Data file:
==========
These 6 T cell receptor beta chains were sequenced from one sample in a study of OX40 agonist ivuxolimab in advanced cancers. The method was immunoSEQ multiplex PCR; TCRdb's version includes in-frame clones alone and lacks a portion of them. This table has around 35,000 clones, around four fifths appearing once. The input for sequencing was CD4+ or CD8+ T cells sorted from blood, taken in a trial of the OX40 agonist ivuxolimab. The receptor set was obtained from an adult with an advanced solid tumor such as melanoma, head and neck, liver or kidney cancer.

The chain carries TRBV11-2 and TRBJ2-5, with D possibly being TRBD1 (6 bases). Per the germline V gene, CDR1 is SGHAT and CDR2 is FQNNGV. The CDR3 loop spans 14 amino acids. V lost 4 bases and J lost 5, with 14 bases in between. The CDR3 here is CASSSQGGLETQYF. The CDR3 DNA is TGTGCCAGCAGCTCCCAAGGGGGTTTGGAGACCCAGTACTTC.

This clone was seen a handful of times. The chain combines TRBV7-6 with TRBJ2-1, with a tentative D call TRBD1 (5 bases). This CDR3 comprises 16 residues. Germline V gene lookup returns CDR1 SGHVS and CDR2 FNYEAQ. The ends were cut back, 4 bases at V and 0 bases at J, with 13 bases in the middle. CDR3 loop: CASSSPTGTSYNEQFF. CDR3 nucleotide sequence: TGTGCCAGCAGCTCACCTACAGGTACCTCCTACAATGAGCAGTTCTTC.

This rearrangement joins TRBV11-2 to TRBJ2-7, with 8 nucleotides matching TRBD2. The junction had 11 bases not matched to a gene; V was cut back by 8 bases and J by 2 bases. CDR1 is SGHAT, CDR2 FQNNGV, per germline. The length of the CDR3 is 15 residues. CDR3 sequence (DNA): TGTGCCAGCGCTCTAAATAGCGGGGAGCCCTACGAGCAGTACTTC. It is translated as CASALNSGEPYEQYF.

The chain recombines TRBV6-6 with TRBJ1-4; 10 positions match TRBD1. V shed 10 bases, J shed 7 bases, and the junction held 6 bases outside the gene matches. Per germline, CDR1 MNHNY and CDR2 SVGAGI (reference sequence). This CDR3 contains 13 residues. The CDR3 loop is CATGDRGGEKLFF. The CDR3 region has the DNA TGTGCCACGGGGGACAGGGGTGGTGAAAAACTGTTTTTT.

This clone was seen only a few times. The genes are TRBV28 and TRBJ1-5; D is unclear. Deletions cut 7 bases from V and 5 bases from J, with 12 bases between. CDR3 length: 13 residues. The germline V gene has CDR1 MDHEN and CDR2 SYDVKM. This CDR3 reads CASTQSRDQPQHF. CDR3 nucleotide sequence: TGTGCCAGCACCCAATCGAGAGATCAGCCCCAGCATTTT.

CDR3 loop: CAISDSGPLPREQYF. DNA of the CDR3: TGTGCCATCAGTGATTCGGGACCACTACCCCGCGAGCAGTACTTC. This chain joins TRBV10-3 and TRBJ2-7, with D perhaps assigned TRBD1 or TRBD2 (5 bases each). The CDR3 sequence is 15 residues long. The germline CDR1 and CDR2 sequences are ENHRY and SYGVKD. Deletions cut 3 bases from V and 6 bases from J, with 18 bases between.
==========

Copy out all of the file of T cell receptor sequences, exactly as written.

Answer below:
These 6 T cell receptor beta chains were sequenced from one sample in a study of OX40 agonist ivuxolimab in advanced cancers. The method was immunoSEQ multiplex PCR; TCRdb's version includes in-frame clones alone and lacks a portion of them. This table has around 35,000 clones, around four fifths appearing once. The input for sequencing was CD4+ or CD8+ T cells sorted from blood, taken in a trial of the OX40 agonist ivuxolimab. The receptor set was obtained from an adult with an advanced solid tumor such as melanoma, head and neck, liver or kidney cancer.

The chain carries TRBV11-2 and TRBJ2-5, with D possibly being TRBD1 (6 bases). Per the germline V gene, CDR1 is SGHAT and CDR2 is FQNNGV. The CDR3 loop spans 14 amino acids. V lost 4 bases and J lost 5, with 14 bases in between. The CDR3 here is CASSSQGGLETQYF. The CDR3 DNA is TGTGCCAGCAGCTCCCAAGGGGGTTTGGAGACCCAGTACTTC.

This clone was seen a handful of times. The chain combines TRBV7-6 with TRBJ2-1, with a tentative D call TRBD1 (5 bases). This CDR3 comprises 16 residues. Germline V gene lookup returns CDR1 SGHVS and CDR2 FNYEAQ. The ends were cut back, 4 bases at V and 0 bases at J, with 13 bases in the middle. CDR3 loop: CASSSPTGTSYNEQFF. CDR3 nucleotide sequence: TGTGCCAGCAGCTCACCTACAGGTACCTCCTACAATGAGCAGTTCTTC.

This rearrangement joins TRBV11-2 to TRBJ2-7, with 8 nucleotides matching TRBD2. The junction had 11 bases not matched to a gene; V was cut back by 8 bases and J by 2 bases. CDR1 is SGHAT, CDR2 FQNNGV, per germline. The length of the CDR3 is 15 residues. CDR3 sequence (DNA): TGTGCCAGCGCTCTAAATAGCGGGGAGCCCTACGAGCAGTACTTC. It is translated as CASALNSGEPYEQYF.

The chain recombines TRBV6-6 with TRBJ1-4; 10 positions match TRBD1. V shed 10 bases, J shed 7 bases, and the junction held 6 bases outside the gene matches. Per germline, CDR1 MNHNY and CDR2 SVGAGI (reference sequence). This CDR3 contains 13 residues. The CDR3 loop is CATGDRGGEKLFF. The CDR3 region has the DNA TGTGCCACGGGGGACAGGGGTGGTGAAAAACTGTTTTTT.

This clone was seen only a few times. The genes are TRBV28 and TRBJ1-5; D is unclear. Deletions cut 7 bases from V and 5 bases from J, with 12 bases between. CDR3 length: 13 residues. The germline V gene has CDR1 MDHEN and CDR2 SYDVKM. This CDR3 reads CASTQSRDQPQHF. CDR3 nucleotide sequence: TGTGCCAGCACCCAATCGAGAGATCAGCCCCAGCATTTT.

CDR3 loop: CAISDSGPLPREQYF. DNA of the CDR3: TGTGCCATCAGTGATTCGGGACCACTACCCCGCGAGCAGTACTTC. This chain joins TRBV10-3 and TRBJ2-7, with D perhaps assigned TRBD1 or TRBD2 (5 bases each). The CDR3 sequence is 15 residues long. The germline CDR1 and CDR2 sequences are ENHRY and SYGVKD. Deletions cut 3 bases from V and 6 bases from J, with 18 bases between.